Microsoft is investing an extra US$130m to expand its data centre in Dublin, which will employ 50-70 people and will create 400 construction jobs over the next 12 months.
This investment builds on the original US$500m investment Microsoft has already made in its Dublin data centre, which has been operational since July 2009. It provides computing capacity to customers across Europe, the Middle East and Africa. The expansion will add a 112,000 sq-foot Generation 4 facility.
The data centre makes extensive use of wind energy to cool the facility year round, which aims to offer greater power efficiency with a resultant reduction in Microsoft’s carbon footprint. It will offer an annual power usage effectiveness (PUE) average of 1.25 across the facility through peak usage hours.
Ninety-nine per cent of all waste at the facility will be recycled, including packaging, pallets, crates and cabling. It will also use 1pc of the water used by other similarly sized data centres in the facility, according to Microsoft.
Peter Klein, chief financial officer of Microsoft, said the expanded facility will be “50pc more efficient than traditional data centres.”
“This investment shows where we are placing our bets for the future. As customers embrace Microsoft cloud services, such as Office 365, Windows Live, Xbox Live, Bing and the Windows Azure platform, we are investing in regional cloud infrastructure to meet their needs,” said Klein.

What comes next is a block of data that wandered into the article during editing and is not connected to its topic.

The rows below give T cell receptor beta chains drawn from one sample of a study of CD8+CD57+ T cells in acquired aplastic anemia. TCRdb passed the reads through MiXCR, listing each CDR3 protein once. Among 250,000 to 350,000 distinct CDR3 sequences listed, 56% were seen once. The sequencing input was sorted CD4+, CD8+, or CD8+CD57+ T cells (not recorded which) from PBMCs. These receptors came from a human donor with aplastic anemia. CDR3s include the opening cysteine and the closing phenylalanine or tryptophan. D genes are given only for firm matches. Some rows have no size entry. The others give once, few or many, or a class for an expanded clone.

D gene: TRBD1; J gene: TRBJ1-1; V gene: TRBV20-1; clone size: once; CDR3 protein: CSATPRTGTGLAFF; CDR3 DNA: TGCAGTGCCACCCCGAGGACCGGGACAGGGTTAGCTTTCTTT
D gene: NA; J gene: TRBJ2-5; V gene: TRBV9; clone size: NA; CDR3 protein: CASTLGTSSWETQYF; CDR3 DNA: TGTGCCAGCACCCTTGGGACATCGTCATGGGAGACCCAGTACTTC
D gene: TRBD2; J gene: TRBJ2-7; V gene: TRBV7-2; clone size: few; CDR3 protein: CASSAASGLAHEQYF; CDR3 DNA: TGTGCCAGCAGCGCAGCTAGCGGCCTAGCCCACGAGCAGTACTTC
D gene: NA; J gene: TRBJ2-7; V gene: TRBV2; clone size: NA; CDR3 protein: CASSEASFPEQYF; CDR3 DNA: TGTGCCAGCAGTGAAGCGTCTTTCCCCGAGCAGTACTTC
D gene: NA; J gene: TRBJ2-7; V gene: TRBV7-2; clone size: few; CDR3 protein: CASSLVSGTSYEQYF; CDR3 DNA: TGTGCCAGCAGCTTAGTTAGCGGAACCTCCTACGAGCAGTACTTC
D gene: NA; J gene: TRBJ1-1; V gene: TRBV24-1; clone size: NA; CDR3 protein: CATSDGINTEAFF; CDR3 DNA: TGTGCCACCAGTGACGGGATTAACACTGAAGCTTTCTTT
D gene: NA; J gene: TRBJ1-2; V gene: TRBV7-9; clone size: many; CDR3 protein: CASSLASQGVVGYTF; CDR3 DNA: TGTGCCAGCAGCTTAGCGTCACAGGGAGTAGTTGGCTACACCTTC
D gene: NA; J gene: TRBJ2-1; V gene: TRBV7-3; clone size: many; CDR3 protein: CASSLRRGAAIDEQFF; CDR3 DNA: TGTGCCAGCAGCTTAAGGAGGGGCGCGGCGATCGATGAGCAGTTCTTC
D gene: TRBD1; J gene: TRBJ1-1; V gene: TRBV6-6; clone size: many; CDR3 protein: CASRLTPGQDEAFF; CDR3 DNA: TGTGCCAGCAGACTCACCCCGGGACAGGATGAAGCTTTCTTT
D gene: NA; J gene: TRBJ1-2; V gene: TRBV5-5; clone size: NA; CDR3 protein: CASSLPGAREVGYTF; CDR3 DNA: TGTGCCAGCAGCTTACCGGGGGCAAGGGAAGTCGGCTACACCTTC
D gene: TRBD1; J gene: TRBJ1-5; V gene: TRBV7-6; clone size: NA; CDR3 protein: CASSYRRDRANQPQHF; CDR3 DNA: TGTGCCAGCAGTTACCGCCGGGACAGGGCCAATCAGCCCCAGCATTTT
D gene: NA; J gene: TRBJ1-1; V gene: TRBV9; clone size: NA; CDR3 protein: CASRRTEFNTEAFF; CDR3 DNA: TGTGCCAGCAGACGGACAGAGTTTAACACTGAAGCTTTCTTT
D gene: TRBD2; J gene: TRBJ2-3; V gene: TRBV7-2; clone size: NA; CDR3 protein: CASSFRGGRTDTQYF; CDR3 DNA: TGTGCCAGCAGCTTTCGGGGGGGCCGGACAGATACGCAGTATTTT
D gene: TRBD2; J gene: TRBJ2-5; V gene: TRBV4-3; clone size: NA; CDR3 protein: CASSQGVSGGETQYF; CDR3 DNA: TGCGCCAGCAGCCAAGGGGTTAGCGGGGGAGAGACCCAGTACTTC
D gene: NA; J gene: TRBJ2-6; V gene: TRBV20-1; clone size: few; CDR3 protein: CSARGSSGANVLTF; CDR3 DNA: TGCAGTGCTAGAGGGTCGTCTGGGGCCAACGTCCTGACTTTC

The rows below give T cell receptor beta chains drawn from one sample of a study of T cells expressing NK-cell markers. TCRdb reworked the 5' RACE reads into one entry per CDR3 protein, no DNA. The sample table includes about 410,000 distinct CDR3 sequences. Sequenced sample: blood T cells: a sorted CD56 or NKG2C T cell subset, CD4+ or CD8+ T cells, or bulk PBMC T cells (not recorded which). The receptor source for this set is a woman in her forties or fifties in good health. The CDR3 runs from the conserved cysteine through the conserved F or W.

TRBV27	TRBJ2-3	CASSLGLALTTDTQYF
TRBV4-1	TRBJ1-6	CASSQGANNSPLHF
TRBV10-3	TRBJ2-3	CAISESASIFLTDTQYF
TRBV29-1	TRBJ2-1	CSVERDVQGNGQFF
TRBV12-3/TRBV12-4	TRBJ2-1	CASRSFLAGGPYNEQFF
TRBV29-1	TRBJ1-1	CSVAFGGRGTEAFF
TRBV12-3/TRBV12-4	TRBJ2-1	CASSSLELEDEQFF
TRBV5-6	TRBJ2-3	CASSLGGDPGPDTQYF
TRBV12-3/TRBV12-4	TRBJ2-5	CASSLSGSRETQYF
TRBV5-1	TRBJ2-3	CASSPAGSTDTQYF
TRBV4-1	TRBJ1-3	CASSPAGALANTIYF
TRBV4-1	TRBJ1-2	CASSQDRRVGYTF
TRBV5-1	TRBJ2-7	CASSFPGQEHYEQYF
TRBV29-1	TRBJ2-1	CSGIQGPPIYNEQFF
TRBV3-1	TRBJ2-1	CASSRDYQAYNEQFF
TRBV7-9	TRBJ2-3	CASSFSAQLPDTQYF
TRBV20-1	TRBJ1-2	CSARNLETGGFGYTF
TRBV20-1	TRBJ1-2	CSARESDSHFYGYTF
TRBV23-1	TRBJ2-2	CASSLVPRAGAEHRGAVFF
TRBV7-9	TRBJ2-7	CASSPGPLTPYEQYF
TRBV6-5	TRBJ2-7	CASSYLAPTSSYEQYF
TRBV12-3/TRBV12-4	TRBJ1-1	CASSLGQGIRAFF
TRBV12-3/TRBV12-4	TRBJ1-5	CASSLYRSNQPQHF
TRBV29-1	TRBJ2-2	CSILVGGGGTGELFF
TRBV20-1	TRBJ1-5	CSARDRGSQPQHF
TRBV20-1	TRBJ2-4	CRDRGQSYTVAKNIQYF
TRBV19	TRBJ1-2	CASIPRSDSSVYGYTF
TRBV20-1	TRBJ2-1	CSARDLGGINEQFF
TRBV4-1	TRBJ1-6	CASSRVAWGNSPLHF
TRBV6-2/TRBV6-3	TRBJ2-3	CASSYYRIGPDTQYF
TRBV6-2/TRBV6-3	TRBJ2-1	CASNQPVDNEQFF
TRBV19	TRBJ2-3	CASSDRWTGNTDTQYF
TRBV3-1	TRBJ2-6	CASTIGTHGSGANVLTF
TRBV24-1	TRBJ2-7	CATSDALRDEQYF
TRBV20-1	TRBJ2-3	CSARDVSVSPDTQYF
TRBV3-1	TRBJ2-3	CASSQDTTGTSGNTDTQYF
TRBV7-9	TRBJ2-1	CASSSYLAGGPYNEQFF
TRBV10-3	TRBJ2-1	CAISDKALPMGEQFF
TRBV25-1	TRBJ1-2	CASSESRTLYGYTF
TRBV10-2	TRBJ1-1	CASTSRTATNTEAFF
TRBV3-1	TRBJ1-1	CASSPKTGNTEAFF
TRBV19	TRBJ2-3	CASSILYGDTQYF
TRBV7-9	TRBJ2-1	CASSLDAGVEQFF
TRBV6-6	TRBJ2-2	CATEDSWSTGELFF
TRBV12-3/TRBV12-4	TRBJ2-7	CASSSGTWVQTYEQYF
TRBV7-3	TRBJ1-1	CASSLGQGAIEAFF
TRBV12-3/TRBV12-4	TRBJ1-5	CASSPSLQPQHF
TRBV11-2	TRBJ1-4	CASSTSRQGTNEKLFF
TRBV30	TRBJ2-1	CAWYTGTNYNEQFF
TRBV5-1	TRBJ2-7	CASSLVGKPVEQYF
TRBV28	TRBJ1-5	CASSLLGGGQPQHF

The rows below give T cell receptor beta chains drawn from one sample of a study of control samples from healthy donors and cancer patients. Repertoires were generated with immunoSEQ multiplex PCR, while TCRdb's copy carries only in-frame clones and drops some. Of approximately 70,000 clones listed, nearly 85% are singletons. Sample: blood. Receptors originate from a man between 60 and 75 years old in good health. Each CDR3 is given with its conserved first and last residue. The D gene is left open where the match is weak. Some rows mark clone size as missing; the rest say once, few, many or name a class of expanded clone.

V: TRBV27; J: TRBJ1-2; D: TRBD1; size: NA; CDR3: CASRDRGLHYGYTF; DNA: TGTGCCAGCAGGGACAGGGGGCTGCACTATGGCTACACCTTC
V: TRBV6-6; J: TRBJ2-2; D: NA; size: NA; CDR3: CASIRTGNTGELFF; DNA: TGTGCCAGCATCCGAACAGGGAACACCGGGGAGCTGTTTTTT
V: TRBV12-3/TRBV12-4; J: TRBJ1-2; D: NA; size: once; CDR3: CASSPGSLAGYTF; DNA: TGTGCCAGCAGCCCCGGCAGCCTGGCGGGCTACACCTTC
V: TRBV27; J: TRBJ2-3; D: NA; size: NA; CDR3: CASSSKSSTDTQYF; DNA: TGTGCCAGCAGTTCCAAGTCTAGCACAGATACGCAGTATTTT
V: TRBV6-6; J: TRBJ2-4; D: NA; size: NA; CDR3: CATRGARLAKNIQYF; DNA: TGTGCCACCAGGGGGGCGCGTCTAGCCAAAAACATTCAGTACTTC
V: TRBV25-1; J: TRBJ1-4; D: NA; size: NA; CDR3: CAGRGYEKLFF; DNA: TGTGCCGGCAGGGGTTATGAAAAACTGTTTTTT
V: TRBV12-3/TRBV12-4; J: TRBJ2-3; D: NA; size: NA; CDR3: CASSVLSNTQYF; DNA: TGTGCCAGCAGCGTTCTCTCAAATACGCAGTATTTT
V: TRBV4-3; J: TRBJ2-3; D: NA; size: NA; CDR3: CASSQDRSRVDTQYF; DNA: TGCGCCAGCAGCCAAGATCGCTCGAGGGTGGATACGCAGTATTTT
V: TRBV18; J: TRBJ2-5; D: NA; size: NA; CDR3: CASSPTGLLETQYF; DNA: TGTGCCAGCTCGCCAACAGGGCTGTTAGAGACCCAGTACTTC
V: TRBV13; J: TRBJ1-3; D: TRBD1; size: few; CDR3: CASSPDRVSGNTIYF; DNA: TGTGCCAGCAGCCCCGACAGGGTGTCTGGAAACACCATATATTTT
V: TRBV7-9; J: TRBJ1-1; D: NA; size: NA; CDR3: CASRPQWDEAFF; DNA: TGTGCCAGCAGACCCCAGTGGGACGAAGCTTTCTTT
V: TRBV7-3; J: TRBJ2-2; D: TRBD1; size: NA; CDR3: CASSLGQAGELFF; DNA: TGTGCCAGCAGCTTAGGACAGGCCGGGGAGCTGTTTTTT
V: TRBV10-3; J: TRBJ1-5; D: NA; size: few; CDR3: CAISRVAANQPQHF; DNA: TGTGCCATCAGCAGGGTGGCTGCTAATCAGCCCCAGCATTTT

“We are delighted to build on the long history of Microsoft investment and partnership in Ireland, starting in 1985,” he said.
Taoiseach Enda Kenny welcomed the announcement from Microsoft, saying that Ireland “continues to regain its international reputation for investment and business.”
“Now central to our Action Plan for Jobs we are delighted that our strategy to become the country of choice for data centres is coming to fruition,” he said.
“We very much recognise the role that cloud computing can play in transforming our public sector, as well as being a catalyst for economic growth.
“Through the Action Plan for Jobs we will continue to make the necessary changes to make Ireland more attractive to companies, such as Microsoft. As a long-term investor we welcome this commitment by Microsoft to Ireland,” he said.
Barry O’Leary, CEO of IDA Ireland, also welcomed the announcement.
“Ireland has been a leading location for ICT investments over the last decade and I am delighted to see a long-standing economic partner like Microsoft, with such a significant global presence, continue to recognise Ireland’s talent, track record and positive business environment,” said O’Leary.
“Investments like this, by a company of Microsoft’s calibre, reinforce our growing reputation as a leading worldwide location in cloud computing,” he said.
Microsoft was recently listed as the best large company to work for in Ireland for the fourth year in a row, as part of a study of Ireland’s workplace culture.